I have said all I set out to say, save for one thing, namely: I hope that in an issue of this kind we will keep the discussion at a much better level than has been the case in the past week or so. Rightly or wrongly, it is a big and major issue. I hope no section of the community will have the impertinence—and I use that word quite advisedly—to say to this Government, or to any other Government, "Because we think you have done a wrong thing, and a cumbersome thing, we will not work it at all." In regard to the Minister's plans to deal with sabotage, if they may be needed, I thought I detected a slightly mischievous note, which is sometimes met, from hon. Members on the other side.

8.43 p.m.

Viscountess Davidson (Hemel Hempstead)

I am not going to attempt to speak on the general food situation, except to start by saying I have complete lack of confidence in the present Government, and certainly in regard to the food administration. I want to speak, first, on the position of the bakers. The bakers have been attacked, and very strongly attacked, because they have said they do not believe they can put this scheme into effect satisfactorily. Those of us who had the honour of representing our con, stituencies during the war know perfectly well what the baking industry did during the war. I like to feel, in spite of what the hon. Member for Belper (Mr. G. Brown) said, that many of us have always, been and still are in close touch with our constituents. I know that there is hardly a baker in my constituency who, during the war, has not had to come to, me in order to try to get help to carry, on his business. Perhaps my position, representing a country constituency, is different from some hon. Members who represent town constituencies, although I think it applies to the towns as well.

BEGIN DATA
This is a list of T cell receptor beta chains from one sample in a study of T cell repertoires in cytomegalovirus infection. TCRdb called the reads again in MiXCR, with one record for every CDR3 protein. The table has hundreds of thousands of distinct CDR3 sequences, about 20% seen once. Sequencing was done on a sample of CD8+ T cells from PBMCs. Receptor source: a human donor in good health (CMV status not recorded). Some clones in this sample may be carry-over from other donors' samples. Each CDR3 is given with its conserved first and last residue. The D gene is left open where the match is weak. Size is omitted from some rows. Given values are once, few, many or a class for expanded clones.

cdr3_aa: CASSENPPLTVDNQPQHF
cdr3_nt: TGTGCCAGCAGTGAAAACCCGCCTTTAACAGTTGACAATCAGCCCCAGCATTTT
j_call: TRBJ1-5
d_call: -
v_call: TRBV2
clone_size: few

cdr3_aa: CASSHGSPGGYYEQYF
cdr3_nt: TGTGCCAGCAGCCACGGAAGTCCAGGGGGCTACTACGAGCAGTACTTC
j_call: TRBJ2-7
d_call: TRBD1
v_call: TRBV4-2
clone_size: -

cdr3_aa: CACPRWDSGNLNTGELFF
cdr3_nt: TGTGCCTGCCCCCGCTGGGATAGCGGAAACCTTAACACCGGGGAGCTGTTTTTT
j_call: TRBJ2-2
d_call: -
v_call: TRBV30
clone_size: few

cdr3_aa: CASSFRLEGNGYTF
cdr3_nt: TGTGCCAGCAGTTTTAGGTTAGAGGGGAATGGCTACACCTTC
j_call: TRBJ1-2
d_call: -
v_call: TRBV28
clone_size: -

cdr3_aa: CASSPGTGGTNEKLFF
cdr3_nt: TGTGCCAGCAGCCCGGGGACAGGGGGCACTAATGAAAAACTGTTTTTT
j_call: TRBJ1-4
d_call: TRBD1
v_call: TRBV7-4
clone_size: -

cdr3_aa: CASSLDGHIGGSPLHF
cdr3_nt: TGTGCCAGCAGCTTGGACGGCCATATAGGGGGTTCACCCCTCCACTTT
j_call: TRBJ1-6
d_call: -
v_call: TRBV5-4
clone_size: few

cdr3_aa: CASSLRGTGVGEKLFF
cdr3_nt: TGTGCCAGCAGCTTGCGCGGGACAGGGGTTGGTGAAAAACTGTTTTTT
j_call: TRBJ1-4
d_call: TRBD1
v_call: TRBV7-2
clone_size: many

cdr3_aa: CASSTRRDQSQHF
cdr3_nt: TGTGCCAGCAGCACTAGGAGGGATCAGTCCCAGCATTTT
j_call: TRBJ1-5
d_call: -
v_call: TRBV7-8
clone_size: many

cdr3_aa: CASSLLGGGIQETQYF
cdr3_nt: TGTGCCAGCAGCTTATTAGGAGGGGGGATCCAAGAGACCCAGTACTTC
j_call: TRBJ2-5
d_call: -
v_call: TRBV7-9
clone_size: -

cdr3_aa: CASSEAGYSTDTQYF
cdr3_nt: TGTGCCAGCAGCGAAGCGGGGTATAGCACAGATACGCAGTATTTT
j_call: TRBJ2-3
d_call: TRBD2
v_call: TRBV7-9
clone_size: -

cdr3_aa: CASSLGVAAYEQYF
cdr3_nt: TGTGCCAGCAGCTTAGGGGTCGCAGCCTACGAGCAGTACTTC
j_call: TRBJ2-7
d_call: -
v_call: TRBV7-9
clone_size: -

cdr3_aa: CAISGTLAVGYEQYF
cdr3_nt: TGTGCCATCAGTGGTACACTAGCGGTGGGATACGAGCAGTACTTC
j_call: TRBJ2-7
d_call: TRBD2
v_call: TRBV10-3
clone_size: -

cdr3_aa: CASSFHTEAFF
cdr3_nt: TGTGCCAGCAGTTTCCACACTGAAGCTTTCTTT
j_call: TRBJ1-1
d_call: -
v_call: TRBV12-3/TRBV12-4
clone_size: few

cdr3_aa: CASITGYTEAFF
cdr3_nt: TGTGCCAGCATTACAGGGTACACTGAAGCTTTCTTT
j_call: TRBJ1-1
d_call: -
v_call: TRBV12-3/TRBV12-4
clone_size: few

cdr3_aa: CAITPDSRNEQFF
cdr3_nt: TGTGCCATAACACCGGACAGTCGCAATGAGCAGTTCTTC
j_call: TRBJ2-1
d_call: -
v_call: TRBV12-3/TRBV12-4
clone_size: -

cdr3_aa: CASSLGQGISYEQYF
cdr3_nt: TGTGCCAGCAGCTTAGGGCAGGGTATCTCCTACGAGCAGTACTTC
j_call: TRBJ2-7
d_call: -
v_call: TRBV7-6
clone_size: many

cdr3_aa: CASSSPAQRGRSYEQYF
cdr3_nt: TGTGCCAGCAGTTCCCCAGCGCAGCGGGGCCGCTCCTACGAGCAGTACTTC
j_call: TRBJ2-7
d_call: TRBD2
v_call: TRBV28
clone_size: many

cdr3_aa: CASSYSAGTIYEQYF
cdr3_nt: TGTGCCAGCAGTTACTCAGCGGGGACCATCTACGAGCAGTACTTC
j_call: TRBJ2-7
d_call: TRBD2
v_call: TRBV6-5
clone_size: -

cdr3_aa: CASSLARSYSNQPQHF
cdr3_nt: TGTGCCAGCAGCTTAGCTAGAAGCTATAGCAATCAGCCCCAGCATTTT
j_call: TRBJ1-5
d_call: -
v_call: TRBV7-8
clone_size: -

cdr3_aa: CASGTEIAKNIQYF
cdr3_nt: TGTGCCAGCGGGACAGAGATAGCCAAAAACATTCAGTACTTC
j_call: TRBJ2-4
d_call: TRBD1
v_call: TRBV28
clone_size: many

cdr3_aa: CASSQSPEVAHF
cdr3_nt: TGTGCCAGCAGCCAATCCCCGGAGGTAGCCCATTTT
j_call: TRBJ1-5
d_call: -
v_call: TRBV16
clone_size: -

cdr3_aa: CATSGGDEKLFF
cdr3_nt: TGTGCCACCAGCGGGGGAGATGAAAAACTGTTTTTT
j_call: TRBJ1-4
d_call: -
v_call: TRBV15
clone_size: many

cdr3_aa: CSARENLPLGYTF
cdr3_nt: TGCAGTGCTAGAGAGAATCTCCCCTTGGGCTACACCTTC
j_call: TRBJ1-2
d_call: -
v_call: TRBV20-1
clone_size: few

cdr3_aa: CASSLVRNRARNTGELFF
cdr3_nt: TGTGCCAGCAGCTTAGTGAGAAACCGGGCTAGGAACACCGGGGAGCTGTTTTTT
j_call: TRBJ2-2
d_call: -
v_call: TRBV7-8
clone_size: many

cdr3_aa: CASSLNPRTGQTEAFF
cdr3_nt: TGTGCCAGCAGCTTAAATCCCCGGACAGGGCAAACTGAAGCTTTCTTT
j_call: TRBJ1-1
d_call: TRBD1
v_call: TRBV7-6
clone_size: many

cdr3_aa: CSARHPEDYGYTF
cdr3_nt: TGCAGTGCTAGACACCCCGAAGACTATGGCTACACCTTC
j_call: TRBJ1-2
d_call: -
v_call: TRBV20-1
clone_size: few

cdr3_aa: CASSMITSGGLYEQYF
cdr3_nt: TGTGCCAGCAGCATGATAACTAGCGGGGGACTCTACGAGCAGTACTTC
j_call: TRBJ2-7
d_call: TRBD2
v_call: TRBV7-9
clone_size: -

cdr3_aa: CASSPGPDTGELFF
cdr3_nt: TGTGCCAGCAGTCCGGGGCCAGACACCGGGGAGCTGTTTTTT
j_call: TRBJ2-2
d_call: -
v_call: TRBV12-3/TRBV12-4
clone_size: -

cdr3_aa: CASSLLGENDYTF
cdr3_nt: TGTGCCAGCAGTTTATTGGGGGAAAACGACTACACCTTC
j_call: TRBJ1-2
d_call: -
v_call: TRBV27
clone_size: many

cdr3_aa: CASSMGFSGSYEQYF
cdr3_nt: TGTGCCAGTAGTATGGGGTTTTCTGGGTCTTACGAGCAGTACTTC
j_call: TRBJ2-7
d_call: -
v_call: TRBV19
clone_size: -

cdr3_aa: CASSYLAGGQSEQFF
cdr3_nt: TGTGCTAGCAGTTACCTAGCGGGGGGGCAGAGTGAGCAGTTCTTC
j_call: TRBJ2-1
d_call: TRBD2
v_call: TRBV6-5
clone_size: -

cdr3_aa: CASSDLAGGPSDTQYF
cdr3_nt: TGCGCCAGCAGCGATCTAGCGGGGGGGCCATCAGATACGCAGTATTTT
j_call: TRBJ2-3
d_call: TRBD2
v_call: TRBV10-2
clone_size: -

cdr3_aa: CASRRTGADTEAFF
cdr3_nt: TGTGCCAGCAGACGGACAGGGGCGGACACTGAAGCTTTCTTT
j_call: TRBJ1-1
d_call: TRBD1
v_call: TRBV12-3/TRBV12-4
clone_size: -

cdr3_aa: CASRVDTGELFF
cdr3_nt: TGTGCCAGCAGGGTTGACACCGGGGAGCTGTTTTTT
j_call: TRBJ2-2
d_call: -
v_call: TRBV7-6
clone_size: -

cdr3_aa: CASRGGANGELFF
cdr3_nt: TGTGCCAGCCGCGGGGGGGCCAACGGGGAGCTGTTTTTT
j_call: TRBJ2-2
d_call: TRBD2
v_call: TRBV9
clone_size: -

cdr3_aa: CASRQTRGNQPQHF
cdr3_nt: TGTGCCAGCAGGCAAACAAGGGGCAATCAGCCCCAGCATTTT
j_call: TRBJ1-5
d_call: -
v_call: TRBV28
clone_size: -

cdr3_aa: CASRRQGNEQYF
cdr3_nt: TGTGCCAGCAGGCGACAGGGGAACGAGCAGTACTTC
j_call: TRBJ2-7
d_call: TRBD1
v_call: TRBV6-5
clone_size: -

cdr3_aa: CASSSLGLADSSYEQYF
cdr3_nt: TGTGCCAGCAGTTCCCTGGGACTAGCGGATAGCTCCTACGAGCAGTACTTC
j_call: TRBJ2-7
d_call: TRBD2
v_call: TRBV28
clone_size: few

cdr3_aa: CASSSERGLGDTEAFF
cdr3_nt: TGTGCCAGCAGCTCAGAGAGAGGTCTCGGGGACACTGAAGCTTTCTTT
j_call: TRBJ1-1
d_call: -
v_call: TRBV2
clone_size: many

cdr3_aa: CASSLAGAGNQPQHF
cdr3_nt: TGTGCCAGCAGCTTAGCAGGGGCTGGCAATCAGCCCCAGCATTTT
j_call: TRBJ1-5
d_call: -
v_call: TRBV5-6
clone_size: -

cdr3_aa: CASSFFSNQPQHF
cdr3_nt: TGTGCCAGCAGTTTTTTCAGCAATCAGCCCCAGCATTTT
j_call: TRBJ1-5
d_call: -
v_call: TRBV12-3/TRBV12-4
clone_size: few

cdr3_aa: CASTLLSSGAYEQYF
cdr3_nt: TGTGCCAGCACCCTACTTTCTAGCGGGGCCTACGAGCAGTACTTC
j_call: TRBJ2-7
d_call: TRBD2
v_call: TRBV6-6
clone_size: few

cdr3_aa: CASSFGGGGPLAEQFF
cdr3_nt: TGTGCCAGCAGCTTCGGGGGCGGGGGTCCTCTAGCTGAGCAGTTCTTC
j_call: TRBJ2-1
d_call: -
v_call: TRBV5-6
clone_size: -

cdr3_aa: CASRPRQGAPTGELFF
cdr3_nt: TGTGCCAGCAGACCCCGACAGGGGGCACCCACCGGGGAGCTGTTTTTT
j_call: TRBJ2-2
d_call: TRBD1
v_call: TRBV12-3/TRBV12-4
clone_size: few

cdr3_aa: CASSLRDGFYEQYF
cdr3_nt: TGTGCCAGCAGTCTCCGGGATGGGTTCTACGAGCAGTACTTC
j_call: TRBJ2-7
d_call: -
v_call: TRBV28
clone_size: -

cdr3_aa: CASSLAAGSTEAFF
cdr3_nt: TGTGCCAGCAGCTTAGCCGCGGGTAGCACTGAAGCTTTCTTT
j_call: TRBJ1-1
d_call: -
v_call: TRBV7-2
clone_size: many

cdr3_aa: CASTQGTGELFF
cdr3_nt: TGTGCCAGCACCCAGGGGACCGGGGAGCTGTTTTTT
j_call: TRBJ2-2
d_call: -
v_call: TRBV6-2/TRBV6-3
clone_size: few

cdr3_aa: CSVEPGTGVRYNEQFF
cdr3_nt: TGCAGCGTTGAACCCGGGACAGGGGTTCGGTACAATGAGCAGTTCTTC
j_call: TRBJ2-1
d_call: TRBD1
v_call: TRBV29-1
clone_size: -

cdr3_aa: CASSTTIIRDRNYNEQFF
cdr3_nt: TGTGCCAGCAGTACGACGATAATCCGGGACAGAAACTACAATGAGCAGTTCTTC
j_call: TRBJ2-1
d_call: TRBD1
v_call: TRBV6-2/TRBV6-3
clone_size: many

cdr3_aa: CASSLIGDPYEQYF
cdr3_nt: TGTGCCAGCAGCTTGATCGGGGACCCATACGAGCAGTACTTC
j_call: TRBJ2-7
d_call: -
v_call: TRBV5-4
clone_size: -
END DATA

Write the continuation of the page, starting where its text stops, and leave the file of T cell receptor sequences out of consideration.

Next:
The baking industry was not a popular industry before the war, even in days of peace. They have night baking, and long hours, and much of the work is carried on by very small traders. During the war they lost their assistants; their sons were taken from them, and very often their daughters too. The bakers in my constituency—and this applies to the rest of the country, too—have carried on under the greatest difficulties. Sometimes it has meant an elderly father and mother, all alone, whose health has become completely wrecked by the work they had' to do. I can assure the House I have heard of case after case where the Ministry of Labour have been unable to help by supplying any assistant labour at all What these war years have meant to the baking industry has to be remembered and understood before we condemn too quickly the fact that they now state they do not believe they can operate the bread rationing scheme.